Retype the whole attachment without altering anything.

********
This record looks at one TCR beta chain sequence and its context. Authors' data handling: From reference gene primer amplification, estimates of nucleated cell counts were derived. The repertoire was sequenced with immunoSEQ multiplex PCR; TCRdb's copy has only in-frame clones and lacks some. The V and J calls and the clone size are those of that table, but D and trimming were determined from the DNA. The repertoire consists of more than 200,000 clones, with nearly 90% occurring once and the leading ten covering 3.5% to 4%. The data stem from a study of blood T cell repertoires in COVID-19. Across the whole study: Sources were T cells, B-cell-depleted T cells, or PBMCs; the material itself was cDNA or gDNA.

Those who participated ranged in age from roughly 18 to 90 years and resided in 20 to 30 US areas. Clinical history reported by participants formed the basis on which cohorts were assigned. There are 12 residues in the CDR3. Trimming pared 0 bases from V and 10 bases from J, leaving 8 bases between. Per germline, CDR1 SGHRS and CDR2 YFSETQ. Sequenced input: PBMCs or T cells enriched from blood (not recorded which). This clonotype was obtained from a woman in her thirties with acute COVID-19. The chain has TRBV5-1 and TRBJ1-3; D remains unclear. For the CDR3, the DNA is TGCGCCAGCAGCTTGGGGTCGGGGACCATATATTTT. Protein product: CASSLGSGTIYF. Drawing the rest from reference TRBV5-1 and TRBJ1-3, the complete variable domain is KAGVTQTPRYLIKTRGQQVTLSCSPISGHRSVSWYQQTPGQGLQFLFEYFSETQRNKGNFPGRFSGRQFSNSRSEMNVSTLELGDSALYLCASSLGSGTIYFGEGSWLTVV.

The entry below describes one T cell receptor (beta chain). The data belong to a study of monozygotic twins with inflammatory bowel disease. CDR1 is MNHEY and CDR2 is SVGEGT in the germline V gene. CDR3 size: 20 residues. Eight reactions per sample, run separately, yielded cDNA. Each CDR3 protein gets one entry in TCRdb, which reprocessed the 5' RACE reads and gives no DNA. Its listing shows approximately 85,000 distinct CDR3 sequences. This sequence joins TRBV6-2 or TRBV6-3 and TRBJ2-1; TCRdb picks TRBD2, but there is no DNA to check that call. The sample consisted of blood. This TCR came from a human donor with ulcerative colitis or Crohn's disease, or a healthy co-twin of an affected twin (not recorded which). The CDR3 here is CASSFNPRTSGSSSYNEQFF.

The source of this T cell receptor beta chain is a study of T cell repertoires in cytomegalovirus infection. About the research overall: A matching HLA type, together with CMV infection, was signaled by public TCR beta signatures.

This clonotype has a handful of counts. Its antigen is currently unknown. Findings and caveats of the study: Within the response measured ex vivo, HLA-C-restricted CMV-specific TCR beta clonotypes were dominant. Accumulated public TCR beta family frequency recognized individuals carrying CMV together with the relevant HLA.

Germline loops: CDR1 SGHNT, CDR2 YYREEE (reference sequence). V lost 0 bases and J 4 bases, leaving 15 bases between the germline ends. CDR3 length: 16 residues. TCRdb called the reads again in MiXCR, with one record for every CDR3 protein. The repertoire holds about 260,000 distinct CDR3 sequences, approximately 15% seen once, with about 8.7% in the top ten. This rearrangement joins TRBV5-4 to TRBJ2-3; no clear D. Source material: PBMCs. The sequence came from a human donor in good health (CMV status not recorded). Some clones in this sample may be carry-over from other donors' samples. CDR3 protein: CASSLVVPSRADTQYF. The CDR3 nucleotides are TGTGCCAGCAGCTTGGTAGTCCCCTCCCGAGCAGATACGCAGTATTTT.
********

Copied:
This record looks at one TCR beta chain sequence and its context. Authors' data handling: From reference gene primer amplification, estimates of nucleated cell counts were derived. The repertoire was sequenced with immunoSEQ multiplex PCR; TCRdb's copy has only in-frame clones and lacks some. The V and J calls and the clone size are those of that table, but D and trimming were determined from the DNA. The repertoire consists of more than 200,000 clones, with nearly 90% occurring once and the leading ten covering 3.5% to 4%. The data stem from a study of blood T cell repertoires in COVID-19. Across the whole study: Sources were T cells, B-cell-depleted T cells, or PBMCs; the material itself was cDNA or gDNA.

Those who participated ranged in age from roughly 18 to 90 years and resided in 20 to 30 US areas. Clinical history reported by participants formed the basis on which cohorts were assigned. There are 12 residues in the CDR3. Trimming pared 0 bases from V and 10 bases from J, leaving 8 bases between. Per germline, CDR1 SGHRS and CDR2 YFSETQ. Sequenced input: PBMCs or T cells enriched from blood (not recorded which). This clonotype was obtained from a woman in her thirties with acute COVID-19. The chain has TRBV5-1 and TRBJ1-3; D remains unclear. For the CDR3, the DNA is TGCGCCAGCAGCTTGGGGTCGGGGACCATATATTTT. Protein product: CASSLGSGTIYF. Drawing the rest from reference TRBV5-1 and TRBJ1-3, the complete variable domain is KAGVTQTPRYLIKTRGQQVTLSCSPISGHRSVSWYQQTPGQGLQFLFEYFSETQRNKGNFPGRFSGRQFSNSRSEMNVSTLELGDSALYLCASSLGSGTIYFGEGSWLTVV.

The entry below describes one T cell receptor (beta chain). The data belong to a study of monozygotic twins with inflammatory bowel disease. CDR1 is MNHEY and CDR2 is SVGEGT in the germline V gene. CDR3 size: 20 residues. Eight reactions per sample, run separately, yielded cDNA. Each CDR3 protein gets one entry in TCRdb, which reprocessed the 5' RACE reads and gives no DNA. Its listing shows approximately 85,000 distinct CDR3 sequences. This sequence joins TRBV6-2 or TRBV6-3 and TRBJ2-1; TCRdb picks TRBD2, but there is no DNA to check that call. The sample consisted of blood. This TCR came from a human donor with ulcerative colitis or Crohn's disease, or a healthy co-twin of an affected twin (not recorded which). The CDR3 here is CASSFNPRTSGSSSYNEQFF.

The source of this T cell receptor beta chain is a study of T cell repertoires in cytomegalovirus infection. About the research overall: A matching HLA type, together with CMV infection, was signaled by public TCR beta signatures.

This clonotype has a handful of counts. Its antigen is currently unknown. Findings and caveats of the study: Within the response measured ex vivo, HLA-C-restricted CMV-specific TCR beta clonotypes were dominant. Accumulated public TCR beta family frequency recognized individuals carrying CMV together with the relevant HLA.

Germline loops: CDR1 SGHNT, CDR2 YYREEE (reference sequence). V lost 0 bases and J 4 bases, leaving 15 bases between the germline ends. CDR3 length: 16 residues. TCRdb called the reads again in MiXCR, with one record for every CDR3 protein. The repertoire holds about 260,000 distinct CDR3 sequences, approximately 15% seen once, with about 8.7% in the top ten. This rearrangement joins TRBV5-4 to TRBJ2-3; no clear D. Source material: PBMCs. The sequence came from a human donor in good health (CMV status not recorded). Some clones in this sample may be carry-over from other donors' samples. CDR3 protein: CASSLVVPSRADTQYF. The CDR3 nucleotides are TGTGCCAGCAGCTTGGTAGTCCCCTCCCGAGCAGATACGCAGTATTTT.